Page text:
You know all those times you researched your nuts off trying to find the perfect product online? A waste of time. All those hours comparing price and performance? Wasted. All that effort hunched over your laptop while your kids played violent SAS games with next door’s rabbit? A pointless exercise.
Why’s that? Well, a study has shown that, no matter how much research we do, we invariably end up buying the first thing we looked at.
Spending weeks shopping around, while you grow a fine beard or awesome leg hair and your children forage for basic nourishment down the back of the sofa, is pointless, says specialist journal Marketing Science.
The study found that it makes little difference whether online buyers take an hour or a month to find what they want. It seems you’ll either find something right away or spend weeks combing every pixel of the Internet only to end up with the product you first saw. While your children go gently feral.
Researchers from the Netherlands, Hong Kong and the US looked at 1,000 sales of digital cameras from Walmart, Amazon and Best Buy. They looked closely at the purchasing and browsing history of the buyers over three months – what they looked at, and for how long, before they bought.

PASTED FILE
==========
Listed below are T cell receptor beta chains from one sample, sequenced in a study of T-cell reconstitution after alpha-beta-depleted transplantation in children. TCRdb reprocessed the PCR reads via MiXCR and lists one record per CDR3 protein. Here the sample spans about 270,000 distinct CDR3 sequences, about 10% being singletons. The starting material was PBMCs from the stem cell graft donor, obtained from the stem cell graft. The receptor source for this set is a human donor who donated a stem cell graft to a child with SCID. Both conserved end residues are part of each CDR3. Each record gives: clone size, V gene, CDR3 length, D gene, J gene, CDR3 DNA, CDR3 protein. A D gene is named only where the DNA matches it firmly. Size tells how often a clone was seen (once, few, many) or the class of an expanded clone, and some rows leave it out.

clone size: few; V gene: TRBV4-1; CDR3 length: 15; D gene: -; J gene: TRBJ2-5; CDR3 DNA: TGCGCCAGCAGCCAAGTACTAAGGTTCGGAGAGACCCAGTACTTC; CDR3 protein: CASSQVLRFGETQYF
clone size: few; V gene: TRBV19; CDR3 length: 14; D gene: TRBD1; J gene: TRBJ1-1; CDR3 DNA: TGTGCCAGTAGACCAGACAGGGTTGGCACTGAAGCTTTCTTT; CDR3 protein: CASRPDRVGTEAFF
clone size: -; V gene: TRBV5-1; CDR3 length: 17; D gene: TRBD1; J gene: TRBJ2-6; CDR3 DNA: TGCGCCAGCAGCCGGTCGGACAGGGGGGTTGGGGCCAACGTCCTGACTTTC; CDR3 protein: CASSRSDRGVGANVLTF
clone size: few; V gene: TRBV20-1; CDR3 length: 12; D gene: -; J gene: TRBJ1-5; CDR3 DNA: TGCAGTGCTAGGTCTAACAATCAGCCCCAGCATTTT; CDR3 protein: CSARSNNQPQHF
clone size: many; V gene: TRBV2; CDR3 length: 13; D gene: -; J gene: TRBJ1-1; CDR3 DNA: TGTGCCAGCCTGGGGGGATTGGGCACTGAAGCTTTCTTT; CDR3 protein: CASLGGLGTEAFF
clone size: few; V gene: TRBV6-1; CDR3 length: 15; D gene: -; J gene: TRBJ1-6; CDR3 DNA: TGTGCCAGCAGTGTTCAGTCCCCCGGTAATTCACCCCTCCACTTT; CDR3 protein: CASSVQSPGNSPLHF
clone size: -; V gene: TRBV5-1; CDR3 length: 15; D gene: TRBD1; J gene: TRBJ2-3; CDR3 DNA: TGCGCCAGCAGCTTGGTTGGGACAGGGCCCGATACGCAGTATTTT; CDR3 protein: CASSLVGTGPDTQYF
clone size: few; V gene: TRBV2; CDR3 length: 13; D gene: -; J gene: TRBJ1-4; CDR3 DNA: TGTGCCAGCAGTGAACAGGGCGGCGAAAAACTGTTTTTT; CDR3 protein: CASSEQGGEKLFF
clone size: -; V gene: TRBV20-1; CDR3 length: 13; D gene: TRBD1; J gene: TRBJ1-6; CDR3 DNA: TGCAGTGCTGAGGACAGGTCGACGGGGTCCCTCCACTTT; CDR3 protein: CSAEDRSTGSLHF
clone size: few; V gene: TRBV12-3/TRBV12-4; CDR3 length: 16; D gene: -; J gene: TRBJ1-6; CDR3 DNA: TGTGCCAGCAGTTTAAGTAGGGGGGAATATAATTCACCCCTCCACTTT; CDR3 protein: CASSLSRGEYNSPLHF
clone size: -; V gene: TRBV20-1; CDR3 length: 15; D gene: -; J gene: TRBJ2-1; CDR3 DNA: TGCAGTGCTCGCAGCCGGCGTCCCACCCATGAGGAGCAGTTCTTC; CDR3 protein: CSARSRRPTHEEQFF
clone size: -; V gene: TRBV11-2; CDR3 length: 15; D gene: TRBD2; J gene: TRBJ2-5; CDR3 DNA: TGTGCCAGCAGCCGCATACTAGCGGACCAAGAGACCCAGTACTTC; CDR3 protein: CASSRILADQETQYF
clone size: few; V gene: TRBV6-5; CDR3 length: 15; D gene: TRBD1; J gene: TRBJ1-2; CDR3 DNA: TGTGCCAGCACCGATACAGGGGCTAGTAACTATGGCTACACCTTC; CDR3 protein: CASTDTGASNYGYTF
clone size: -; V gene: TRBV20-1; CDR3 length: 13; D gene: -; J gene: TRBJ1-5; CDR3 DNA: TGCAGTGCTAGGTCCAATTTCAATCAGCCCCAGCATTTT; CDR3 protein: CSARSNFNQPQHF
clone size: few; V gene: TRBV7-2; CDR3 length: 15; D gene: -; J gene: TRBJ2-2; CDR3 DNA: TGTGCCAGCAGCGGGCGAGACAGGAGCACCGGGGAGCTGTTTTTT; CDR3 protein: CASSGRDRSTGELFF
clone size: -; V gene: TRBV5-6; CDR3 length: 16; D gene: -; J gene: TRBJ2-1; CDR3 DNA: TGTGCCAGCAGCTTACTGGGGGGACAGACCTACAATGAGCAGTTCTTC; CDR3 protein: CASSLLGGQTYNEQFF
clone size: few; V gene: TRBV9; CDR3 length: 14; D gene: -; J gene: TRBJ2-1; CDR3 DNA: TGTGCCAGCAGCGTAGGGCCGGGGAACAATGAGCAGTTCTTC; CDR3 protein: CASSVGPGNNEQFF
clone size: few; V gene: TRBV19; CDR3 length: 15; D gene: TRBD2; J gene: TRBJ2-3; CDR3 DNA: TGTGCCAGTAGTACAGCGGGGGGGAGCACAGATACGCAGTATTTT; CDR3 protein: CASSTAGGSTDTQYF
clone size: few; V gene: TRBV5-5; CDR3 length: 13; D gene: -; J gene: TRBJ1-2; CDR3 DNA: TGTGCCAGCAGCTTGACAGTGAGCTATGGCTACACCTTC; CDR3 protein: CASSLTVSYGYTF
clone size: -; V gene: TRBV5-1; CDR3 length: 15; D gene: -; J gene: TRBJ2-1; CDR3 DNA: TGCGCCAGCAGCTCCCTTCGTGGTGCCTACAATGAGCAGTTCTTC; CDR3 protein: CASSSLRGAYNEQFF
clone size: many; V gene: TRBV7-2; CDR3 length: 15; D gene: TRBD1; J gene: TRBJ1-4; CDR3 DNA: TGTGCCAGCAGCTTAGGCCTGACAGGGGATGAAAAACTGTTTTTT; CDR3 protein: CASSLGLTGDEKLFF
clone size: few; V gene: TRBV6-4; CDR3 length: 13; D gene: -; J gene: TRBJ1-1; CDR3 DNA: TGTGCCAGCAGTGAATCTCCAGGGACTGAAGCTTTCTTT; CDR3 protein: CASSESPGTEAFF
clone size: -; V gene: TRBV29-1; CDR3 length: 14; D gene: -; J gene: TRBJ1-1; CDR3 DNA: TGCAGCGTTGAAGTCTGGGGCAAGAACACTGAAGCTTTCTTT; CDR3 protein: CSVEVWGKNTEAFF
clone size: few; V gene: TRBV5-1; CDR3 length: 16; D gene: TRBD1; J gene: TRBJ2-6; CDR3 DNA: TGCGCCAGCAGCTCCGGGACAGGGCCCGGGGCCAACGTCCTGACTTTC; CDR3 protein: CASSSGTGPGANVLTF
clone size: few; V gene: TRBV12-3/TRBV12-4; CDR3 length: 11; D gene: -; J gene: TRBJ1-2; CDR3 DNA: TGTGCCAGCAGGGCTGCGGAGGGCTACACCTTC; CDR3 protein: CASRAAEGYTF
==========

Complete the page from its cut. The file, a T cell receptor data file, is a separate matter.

Some bought before they’d even finished their first cappuccino, which suggests they either knew what they wanted or found the right thing instantly. About a quarter of buyers bought the cameras in one online session.
Another 40% of shoppers looked at only one particular brand before deciding which one to buy. The researchers concluded that most people know what they want even before they search.
On average, people purchased 15 days after the first search, after six different online sessions. However, some site-hopped for up to 30 days before making their minds up.
Bart Bronnenberg, a researcher from Tilburg University in the Netherlands, said: “What surprised us was that consumers don’t explore anywhere close to the full range of products and attributes in the category. The final product they purchase is very close in terms of the attributes to the products they discovered on the first day.
“This suggests that consumers have a rough idea of the quality and type of features they want as they begin to search.”
Now stop researching and go cut your grass. Who knows what’s hiding in there.